Private schools would get a promotion in Anthony Weiner’s Department of Education if he’s elected mayor.
A headlining proposal of Weiner’s plan to save Catholic schools would be to elevate the head of the office that administers taxpayer-funded services to non-public schools to a cabinet position, “giving them essentially a seat at the table at the highest realm,” the former congressman said today at a press conference where he unveiled his plans.
Right now, the “Non-Public Schools Unit” is a relatively obscure office within the city’s education department, falling under the Division of Operations. It distributes funds and services to which private schools are legally entitled under state and federal law. These include funding for textbooks and technology, and in-school nurses.
In all, non-public schools, including charter schools, received $260 million for those services last year, according to the city’s Independent Budget Office.
But Weiner said non-public schools aren’t taking full advantage of the funding streams they’re entitled to. To make it easier, Weiner is proposing to digitize the loan process so schools could submit applications online. He said he’d also match the state’s dollars with city money to provide additional technology for non-public schools.
Weiner has made expanding school choice a signature priority of his education platform, a position that polls well with New Yorkers. A Zogby poll commissioned by the right-leaning Manhattan institute found that 87 percent of people supported expanding options, a rate that is even higher for African Americans and parents.
“If you’re a student, no matter what type of school you’re in — a yeshiva, a parochial school, a charter school — you’re entitled under the law to certain specific services that go into your education,” Weiner said, speaking today outside the Blessed Sacrament School in the Bronx, which U.S. Supreme Court Justice Sonia Sotomayor attended and which was recently shuttered.
Facing rising costs, Catholic schools have been in a slow and steady demise for more than a decade, with more than 100 schools closing since 2000 and citywide enrollment dropping by 60,000 students.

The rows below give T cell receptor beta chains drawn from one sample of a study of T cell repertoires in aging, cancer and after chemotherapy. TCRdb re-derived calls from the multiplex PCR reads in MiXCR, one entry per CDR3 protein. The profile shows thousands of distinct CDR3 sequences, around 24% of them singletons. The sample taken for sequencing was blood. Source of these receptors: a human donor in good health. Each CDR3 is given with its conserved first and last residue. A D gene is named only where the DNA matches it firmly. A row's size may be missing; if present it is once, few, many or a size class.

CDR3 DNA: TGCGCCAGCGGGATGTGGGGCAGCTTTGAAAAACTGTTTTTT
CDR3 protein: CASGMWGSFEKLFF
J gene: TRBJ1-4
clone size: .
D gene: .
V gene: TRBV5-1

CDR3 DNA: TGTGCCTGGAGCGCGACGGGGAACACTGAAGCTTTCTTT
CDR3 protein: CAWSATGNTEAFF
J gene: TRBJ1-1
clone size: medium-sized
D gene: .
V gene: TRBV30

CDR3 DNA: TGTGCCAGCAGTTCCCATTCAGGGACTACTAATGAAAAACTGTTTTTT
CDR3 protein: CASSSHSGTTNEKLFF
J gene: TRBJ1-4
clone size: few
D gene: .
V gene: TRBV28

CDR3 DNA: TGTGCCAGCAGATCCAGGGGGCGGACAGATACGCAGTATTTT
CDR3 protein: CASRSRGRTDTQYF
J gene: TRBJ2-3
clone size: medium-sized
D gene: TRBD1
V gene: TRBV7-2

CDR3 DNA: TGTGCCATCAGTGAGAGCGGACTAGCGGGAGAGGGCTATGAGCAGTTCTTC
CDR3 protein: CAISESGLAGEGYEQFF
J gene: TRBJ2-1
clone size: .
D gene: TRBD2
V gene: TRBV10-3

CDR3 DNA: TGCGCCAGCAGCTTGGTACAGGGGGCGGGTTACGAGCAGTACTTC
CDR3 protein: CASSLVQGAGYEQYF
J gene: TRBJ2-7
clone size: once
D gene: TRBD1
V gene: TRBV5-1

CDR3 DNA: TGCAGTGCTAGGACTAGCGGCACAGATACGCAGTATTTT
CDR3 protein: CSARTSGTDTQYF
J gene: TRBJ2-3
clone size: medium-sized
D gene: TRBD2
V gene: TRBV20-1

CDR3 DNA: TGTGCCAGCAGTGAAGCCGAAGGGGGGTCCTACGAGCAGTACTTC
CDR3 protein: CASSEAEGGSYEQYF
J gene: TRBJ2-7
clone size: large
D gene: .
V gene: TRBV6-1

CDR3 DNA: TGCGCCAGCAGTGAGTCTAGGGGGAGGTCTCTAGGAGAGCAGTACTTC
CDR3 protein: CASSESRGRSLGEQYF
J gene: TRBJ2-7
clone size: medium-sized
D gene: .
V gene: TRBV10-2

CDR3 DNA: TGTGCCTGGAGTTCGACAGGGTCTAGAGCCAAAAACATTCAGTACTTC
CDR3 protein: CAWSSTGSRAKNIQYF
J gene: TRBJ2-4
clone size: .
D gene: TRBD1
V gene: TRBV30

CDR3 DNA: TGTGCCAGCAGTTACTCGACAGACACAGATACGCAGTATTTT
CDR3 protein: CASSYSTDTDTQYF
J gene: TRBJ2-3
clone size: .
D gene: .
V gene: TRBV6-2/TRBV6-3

Weiner said that the financial distress has been ignored — and even exacerbated — by the Bloomberg administration, which he said has too eagerly seized upon the empty school space for its own use.
“I think to some degree, the Department of Education has seen [these] as opportunities: ‘Maybe this will mean more space that we can go into and use for a school of our own,'” Weiner said.
A department spokeswoman, Erin Hughes, did not respond directly to Weiner’s criticism. But she said the department distributes funds “appropriately” under federal law and had expanded the number of private schools approved to serve students with disabilities whom the city cannot serve.
Weiner said the Archdiocese of New York, which operates Catholic schools, also deserved some of the blame for too slowly responding to rising school costs.
He said his proposals wouldn’t violate the constitutional principle of separation of church and state because they all fell into dedicated public funding streams that are just being underused. But he said private schools are important enough to the ”lifeblood” of New York City that government should give it more attention.
“When a parish school closes, a little bit of our soul goes along with it,” Weiner said.
Weiner said he does not oppose seeing the state’s tax laws revised to incentivize individual donations to Catholic schools, something that legislators in Albany have been considering. “I’m not an ideologue on the idea of using the tax code to incentivize help for parochial schools,'” he said.
But Weiner stopped short of endorsing vouchers, which are opposed by unions and progressive groups who see them as a threat to the public education system and an underhanded attempt to hurt public sector teachers unions.
“I’m not suggesting vouchers or anything like that,” he said.